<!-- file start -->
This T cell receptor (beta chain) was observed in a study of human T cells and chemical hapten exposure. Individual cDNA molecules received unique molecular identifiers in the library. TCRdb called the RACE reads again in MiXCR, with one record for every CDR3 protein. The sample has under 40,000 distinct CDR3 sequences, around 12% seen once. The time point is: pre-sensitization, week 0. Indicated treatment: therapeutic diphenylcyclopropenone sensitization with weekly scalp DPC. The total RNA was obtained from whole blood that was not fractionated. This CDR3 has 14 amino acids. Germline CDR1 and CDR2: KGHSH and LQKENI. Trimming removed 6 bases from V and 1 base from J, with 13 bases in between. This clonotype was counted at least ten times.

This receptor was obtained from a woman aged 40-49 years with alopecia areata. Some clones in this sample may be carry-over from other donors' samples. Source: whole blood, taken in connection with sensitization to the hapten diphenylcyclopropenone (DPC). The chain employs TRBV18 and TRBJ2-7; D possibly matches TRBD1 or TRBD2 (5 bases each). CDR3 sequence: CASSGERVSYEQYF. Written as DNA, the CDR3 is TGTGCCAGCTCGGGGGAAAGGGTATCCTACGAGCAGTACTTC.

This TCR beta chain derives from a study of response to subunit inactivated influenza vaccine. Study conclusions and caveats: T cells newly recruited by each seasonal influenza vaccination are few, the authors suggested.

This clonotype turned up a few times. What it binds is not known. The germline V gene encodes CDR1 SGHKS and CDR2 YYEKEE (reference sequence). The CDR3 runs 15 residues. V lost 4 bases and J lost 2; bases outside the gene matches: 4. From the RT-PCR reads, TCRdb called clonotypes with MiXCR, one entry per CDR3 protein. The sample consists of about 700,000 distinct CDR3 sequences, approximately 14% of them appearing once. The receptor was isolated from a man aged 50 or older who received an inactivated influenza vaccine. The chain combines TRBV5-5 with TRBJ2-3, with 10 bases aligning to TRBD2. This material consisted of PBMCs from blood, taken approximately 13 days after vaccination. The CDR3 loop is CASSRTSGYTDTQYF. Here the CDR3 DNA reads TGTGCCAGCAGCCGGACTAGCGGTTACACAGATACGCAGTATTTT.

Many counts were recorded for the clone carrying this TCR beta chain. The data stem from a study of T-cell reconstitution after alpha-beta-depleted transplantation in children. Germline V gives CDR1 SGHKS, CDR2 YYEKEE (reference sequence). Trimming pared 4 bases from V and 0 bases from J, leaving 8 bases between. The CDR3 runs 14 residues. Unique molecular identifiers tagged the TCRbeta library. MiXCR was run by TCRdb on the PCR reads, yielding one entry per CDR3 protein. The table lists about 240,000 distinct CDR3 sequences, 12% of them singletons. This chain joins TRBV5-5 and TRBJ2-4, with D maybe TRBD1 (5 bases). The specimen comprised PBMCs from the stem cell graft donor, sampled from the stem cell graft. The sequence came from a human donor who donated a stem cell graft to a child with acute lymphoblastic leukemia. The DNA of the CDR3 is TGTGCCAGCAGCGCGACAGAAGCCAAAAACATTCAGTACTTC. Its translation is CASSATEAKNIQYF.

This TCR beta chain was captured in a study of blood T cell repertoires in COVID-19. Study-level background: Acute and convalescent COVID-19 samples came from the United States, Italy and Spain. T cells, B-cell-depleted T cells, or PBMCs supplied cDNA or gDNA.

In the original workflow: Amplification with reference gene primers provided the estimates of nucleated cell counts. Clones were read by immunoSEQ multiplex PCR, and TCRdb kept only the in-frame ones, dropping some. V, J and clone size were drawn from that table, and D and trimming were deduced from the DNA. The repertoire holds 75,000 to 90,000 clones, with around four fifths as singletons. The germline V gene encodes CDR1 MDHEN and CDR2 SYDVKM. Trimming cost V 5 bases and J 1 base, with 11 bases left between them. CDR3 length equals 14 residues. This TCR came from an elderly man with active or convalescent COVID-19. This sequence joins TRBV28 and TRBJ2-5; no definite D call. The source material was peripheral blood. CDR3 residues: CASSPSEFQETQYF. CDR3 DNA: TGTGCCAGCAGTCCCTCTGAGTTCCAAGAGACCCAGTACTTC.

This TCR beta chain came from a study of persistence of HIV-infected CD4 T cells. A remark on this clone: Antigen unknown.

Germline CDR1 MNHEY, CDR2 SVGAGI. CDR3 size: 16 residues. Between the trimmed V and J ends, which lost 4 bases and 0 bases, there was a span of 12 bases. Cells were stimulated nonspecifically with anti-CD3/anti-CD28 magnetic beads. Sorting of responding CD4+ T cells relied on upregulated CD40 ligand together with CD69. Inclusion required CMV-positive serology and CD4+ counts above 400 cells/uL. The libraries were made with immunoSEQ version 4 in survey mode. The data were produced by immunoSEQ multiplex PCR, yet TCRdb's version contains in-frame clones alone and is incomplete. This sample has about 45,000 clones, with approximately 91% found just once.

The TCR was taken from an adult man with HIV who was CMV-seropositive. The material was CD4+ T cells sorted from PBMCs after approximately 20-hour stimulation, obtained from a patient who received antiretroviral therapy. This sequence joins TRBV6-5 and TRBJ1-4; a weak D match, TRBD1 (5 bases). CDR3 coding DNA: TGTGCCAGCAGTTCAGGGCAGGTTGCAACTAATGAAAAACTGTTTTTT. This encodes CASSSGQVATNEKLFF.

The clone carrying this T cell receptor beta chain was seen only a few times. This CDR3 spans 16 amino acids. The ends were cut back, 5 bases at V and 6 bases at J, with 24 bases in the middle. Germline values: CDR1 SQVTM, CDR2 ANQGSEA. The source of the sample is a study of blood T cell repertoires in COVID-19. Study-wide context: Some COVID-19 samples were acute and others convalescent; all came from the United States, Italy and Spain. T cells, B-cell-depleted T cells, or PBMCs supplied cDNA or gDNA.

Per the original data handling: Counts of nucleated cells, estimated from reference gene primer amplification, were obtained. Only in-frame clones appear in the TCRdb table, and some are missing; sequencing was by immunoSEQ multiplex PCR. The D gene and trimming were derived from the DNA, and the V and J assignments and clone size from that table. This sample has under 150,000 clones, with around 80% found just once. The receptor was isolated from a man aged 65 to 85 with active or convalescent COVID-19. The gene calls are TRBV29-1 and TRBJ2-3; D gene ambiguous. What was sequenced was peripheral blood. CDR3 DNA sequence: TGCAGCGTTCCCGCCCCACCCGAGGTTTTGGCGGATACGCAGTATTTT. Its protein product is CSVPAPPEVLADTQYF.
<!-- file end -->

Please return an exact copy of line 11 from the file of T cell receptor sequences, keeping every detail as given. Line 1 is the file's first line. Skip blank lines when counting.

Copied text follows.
The clone carrying this T cell receptor beta chain was seen only a few times. This CDR3 spans 16 amino acids. The ends were cut back, 5 bases at V and 6 bases at J, with 24 bases in the middle. Germline values: CDR1 SQVTM, CDR2 ANQGSEA. The source of the sample is a study of blood T cell repertoires in COVID-19. Study-wide context: Some COVID-19 samples were acute and others convalescent; all came from the United States, Italy and Spain. T cells, B-cell-depleted T cells, or PBMCs supplied cDNA or gDNA.